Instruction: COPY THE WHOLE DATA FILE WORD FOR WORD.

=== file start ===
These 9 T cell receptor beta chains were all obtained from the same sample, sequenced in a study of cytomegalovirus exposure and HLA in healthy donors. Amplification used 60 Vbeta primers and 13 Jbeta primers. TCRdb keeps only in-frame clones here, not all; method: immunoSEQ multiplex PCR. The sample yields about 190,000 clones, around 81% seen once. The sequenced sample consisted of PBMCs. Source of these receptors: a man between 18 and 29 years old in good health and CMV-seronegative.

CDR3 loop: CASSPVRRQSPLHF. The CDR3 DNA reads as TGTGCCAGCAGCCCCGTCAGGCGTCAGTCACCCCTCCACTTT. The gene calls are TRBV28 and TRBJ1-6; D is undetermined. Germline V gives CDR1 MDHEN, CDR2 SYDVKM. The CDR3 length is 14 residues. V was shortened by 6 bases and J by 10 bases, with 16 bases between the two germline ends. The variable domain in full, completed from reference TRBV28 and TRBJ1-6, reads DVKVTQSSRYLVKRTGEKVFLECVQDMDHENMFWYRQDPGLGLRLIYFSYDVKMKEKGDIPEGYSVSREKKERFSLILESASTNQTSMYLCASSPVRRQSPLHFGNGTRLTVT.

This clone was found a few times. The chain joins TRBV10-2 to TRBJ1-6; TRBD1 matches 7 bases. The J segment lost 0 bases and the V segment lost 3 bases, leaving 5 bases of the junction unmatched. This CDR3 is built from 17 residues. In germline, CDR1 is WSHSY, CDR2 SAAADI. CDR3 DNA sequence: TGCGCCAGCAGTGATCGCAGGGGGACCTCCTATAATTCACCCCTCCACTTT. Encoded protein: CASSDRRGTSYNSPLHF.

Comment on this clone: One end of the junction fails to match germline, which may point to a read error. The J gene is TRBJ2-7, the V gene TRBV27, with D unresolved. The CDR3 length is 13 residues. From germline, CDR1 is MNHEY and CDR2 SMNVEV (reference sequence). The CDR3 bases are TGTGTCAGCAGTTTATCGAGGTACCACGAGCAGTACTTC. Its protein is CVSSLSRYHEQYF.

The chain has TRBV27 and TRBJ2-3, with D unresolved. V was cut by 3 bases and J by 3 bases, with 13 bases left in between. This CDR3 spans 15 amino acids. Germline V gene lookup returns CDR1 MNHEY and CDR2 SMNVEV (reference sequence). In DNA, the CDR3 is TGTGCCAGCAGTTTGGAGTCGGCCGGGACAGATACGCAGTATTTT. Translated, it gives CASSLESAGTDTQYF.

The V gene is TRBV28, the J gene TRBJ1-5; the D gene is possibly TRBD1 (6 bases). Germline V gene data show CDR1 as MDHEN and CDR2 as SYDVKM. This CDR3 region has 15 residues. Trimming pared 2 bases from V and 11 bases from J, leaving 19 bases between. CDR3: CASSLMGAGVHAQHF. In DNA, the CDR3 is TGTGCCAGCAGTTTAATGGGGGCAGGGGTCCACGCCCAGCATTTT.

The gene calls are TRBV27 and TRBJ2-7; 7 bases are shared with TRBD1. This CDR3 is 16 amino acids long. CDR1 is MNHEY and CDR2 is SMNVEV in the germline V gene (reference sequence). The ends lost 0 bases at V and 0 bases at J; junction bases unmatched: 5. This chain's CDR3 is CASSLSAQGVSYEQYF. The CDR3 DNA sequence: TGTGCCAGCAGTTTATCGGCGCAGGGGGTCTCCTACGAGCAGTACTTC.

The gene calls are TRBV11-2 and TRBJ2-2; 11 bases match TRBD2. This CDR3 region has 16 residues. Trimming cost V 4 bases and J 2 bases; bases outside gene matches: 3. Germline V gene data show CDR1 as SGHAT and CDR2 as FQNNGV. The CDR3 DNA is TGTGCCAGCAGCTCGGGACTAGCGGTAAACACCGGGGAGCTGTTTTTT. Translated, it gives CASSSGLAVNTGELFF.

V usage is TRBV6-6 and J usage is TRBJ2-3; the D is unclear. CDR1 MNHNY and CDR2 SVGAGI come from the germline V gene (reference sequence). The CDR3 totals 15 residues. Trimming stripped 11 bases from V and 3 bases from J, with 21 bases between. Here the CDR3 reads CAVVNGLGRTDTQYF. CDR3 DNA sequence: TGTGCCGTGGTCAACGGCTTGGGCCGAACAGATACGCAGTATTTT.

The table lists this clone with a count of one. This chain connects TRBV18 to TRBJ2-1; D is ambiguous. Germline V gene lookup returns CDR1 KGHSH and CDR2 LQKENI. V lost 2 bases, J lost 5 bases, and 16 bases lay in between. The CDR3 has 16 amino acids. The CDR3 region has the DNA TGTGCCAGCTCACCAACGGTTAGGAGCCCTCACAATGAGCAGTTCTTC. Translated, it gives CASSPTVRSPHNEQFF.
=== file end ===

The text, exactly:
These 9 T cell receptor beta chains were all obtained from the same sample, sequenced in a study of cytomegalovirus exposure and HLA in healthy donors. Amplification used 60 Vbeta primers and 13 Jbeta primers. TCRdb keeps only in-frame clones here, not all; method: immunoSEQ multiplex PCR. The sample yields about 190,000 clones, around 81% seen once. The sequenced sample consisted of PBMCs. Source of these receptors: a man between 18 and 29 years old in good health and CMV-seronegative.

CDR3 loop: CASSPVRRQSPLHF. The CDR3 DNA reads as TGTGCCAGCAGCCCCGTCAGGCGTCAGTCACCCCTCCACTTT. The gene calls are TRBV28 and TRBJ1-6; D is undetermined. Germline V gives CDR1 MDHEN, CDR2 SYDVKM. The CDR3 length is 14 residues. V was shortened by 6 bases and J by 10 bases, with 16 bases between the two germline ends. The variable domain in full, completed from reference TRBV28 and TRBJ1-6, reads DVKVTQSSRYLVKRTGEKVFLECVQDMDHENMFWYRQDPGLGLRLIYFSYDVKMKEKGDIPEGYSVSREKKERFSLILESASTNQTSMYLCASSPVRRQSPLHFGNGTRLTVT.

This clone was found a few times. The chain joins TRBV10-2 to TRBJ1-6; TRBD1 matches 7 bases. The J segment lost 0 bases and the V segment lost 3 bases, leaving 5 bases of the junction unmatched. This CDR3 is built from 17 residues. In germline, CDR1 is WSHSY, CDR2 SAAADI. CDR3 DNA sequence: TGCGCCAGCAGTGATCGCAGGGGGACCTCCTATAATTCACCCCTCCACTTT. Encoded protein: CASSDRRGTSYNSPLHF.

Comment on this clone: One end of the junction fails to match germline, which may point to a read error. The J gene is TRBJ2-7, the V gene TRBV27, with D unresolved. The CDR3 length is 13 residues. From germline, CDR1 is MNHEY and CDR2 SMNVEV (reference sequence). The CDR3 bases are TGTGTCAGCAGTTTATCGAGGTACCACGAGCAGTACTTC. Its protein is CVSSLSRYHEQYF.

The chain has TRBV27 and TRBJ2-3, with D unresolved. V was cut by 3 bases and J by 3 bases, with 13 bases left in between. This CDR3 spans 15 amino acids. Germline V gene lookup returns CDR1 MNHEY and CDR2 SMNVEV (reference sequence). In DNA, the CDR3 is TGTGCCAGCAGTTTGGAGTCGGCCGGGACAGATACGCAGTATTTT. Translated, it gives CASSLESAGTDTQYF.

The V gene is TRBV28, the J gene TRBJ1-5; the D gene is possibly TRBD1 (6 bases). Germline V gene data show CDR1 as MDHEN and CDR2 as SYDVKM. This CDR3 region has 15 residues. Trimming pared 2 bases from V and 11 bases from J, leaving 19 bases between. CDR3: CASSLMGAGVHAQHF. In DNA, the CDR3 is TGTGCCAGCAGTTTAATGGGGGCAGGGGTCCACGCCCAGCATTTT.

The gene calls are TRBV27 and TRBJ2-7; 7 bases are shared with TRBD1. This CDR3 is 16 amino acids long. CDR1 is MNHEY and CDR2 is SMNVEV in the germline V gene (reference sequence). The ends lost 0 bases at V and 0 bases at J; junction bases unmatched: 5. This chain's CDR3 is CASSLSAQGVSYEQYF. The CDR3 DNA sequence: TGTGCCAGCAGTTTATCGGCGCAGGGGGTCTCCTACGAGCAGTACTTC.

The gene calls are TRBV11-2 and TRBJ2-2; 11 bases match TRBD2. This CDR3 region has 16 residues. Trimming cost V 4 bases and J 2 bases; bases outside gene matches: 3. Germline V gene data show CDR1 as SGHAT and CDR2 as FQNNGV. The CDR3 DNA is TGTGCCAGCAGCTCGGGACTAGCGGTAAACACCGGGGAGCTGTTTTTT. Translated, it gives CASSSGLAVNTGELFF.

V usage is TRBV6-6 and J usage is TRBJ2-3; the D is unclear. CDR1 MNHNY and CDR2 SVGAGI come from the germline V gene (reference sequence). The CDR3 totals 15 residues. Trimming stripped 11 bases from V and 3 bases from J, with 21 bases between. Here the CDR3 reads CAVVNGLGRTDTQYF. CDR3 DNA sequence: TGTGCCGTGGTCAACGGCTTGGGCCGAACAGATACGCAGTATTTT.

The table lists this clone with a count of one. This chain connects TRBV18 to TRBJ2-1; D is ambiguous. Germline V gene lookup returns CDR1 KGHSH and CDR2 LQKENI. V lost 2 bases, J lost 5 bases, and 16 bases lay in between. The CDR3 has 16 amino acids. The CDR3 region has the DNA TGTGCCAGCTCACCAACGGTTAGGAGCCCTCACAATGAGCAGTTCTTC. Translated, it gives CASSPTVRSPHNEQFF.